Two Poems
Scott Hartwich

One Morning in Delhi

We have incensed the charmer. All along, he thought of pennies.
And now our hands have emerged with emphasis --
a sure sign of our undoing.
But the hand dance

was only the first part of chaos, what with all this buzz
about a universal language.
Now we've made him
three sheets

to the wind, and his mother whines incessantly.
Pull your left hand from darkness.
the palm is no longer

Moon River

She chewed and spit and considered
her options.
On the one hand, glory.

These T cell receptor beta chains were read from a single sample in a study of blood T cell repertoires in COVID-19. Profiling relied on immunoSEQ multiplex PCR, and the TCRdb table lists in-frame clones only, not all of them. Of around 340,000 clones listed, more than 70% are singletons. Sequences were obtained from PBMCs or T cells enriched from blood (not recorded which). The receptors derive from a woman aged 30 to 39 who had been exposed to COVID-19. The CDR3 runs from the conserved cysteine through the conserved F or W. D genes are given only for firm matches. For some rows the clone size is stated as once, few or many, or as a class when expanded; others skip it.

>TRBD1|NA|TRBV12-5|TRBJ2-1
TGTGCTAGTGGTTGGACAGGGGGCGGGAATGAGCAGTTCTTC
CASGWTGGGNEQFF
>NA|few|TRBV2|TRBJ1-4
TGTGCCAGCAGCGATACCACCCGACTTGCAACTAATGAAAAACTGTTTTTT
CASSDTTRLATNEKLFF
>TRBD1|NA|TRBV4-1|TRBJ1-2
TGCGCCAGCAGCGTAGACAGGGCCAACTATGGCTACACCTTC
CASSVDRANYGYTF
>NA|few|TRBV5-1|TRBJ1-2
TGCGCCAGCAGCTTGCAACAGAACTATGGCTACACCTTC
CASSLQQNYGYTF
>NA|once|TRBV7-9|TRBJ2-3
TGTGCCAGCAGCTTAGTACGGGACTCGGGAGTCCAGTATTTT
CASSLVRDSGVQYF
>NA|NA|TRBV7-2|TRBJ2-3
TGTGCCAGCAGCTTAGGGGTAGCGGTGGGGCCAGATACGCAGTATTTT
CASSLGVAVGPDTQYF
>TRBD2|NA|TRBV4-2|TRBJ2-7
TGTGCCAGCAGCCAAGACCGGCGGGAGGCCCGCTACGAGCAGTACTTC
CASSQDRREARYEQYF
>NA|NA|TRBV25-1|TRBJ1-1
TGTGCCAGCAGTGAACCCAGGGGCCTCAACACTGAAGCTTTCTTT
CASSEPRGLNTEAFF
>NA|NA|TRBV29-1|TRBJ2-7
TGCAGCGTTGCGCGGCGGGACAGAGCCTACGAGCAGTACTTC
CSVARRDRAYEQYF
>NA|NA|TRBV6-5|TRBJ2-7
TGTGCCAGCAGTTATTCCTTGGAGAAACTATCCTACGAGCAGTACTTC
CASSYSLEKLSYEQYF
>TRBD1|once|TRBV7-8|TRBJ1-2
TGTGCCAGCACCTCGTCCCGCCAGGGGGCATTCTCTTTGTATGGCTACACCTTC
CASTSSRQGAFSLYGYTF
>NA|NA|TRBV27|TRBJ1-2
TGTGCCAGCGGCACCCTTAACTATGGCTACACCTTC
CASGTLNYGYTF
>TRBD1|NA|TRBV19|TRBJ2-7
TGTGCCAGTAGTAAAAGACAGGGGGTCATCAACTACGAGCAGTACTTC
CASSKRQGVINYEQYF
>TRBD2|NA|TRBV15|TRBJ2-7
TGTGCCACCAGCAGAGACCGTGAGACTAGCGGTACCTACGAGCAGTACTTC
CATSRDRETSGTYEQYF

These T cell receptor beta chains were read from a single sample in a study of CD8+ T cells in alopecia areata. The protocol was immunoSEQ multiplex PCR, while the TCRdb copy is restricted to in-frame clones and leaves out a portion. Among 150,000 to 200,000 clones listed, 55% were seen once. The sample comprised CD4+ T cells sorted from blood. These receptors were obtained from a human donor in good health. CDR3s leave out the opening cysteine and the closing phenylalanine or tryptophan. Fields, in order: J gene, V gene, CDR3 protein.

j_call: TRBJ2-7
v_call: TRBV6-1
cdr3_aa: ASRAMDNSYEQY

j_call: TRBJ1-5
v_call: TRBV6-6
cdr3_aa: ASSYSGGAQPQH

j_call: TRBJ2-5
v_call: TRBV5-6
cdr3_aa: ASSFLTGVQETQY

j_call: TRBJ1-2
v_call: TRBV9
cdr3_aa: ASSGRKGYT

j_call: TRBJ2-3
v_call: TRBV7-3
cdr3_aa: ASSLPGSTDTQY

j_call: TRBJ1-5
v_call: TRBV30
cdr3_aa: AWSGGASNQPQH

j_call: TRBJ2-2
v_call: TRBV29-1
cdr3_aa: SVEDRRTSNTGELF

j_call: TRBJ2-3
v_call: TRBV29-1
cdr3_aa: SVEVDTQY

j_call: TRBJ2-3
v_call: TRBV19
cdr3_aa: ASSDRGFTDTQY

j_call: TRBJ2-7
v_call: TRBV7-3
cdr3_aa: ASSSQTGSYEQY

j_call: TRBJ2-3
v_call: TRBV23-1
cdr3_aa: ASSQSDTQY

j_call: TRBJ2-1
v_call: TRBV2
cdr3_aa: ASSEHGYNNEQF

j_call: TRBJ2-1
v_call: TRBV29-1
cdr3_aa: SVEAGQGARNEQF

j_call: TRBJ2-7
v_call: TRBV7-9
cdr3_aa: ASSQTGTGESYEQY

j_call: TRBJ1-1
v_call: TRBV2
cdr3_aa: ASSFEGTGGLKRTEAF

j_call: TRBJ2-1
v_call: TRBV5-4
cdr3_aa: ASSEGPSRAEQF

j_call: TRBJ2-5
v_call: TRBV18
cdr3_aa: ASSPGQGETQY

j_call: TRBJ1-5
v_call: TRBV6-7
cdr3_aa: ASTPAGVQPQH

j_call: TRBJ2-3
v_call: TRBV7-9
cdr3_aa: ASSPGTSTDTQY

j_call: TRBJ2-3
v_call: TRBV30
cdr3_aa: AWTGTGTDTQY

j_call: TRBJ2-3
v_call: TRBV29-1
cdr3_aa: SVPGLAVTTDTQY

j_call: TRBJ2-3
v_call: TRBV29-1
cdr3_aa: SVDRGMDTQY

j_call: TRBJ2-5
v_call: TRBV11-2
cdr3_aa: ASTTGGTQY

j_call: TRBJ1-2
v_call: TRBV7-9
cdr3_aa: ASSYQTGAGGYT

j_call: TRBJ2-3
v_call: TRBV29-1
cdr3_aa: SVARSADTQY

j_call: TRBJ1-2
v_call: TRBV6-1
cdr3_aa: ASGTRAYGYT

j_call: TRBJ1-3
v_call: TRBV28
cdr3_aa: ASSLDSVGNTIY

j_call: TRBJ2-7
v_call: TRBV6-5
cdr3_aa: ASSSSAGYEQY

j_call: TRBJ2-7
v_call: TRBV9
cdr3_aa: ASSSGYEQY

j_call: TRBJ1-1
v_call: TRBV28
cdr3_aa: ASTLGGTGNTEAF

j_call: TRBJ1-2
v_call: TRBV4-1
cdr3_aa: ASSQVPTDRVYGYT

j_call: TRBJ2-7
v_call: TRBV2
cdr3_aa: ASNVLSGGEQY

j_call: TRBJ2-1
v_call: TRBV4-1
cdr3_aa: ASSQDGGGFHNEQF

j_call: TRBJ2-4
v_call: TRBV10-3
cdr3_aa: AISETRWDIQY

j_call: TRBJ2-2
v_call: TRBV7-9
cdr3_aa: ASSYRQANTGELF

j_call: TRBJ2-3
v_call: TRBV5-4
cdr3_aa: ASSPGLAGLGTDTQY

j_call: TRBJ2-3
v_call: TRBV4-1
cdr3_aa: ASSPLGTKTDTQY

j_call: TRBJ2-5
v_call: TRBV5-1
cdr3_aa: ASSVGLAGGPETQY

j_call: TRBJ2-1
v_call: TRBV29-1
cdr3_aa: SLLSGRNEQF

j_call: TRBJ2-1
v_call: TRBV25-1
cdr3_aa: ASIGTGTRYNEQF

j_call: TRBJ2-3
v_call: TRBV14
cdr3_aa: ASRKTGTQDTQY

On the other, peanut butter.
The choice between a cap full of feathers
and a load of buckshot.

She tried to define soul, to give voice,
but the wind picked up and blew leaves
into her mouth.
And then -- parity. Nothing
could pry those lips apart.

She was a study in repose.
Hers was an intellectual party house,
complete with moveable art
and the freedom of a rooftop garden.
That wouldn't grow
unless sung to by contraltos.

You can see her dilemma, if you catch
the right angle. Otherwise,
a wall of right.
Some people have the knack
of snapping their way into your heart

and nothing will block
this ascension of mad particles,
this privy of faith.
So why her song of graceless self-pity?
Why pull skin around yourself
if empathy is a province apart?

Help her undress.
Anoint her brow
and tie her wrists to the bedpost.
If you are lucky, she has chosen glory.
If not, you will lose more than face.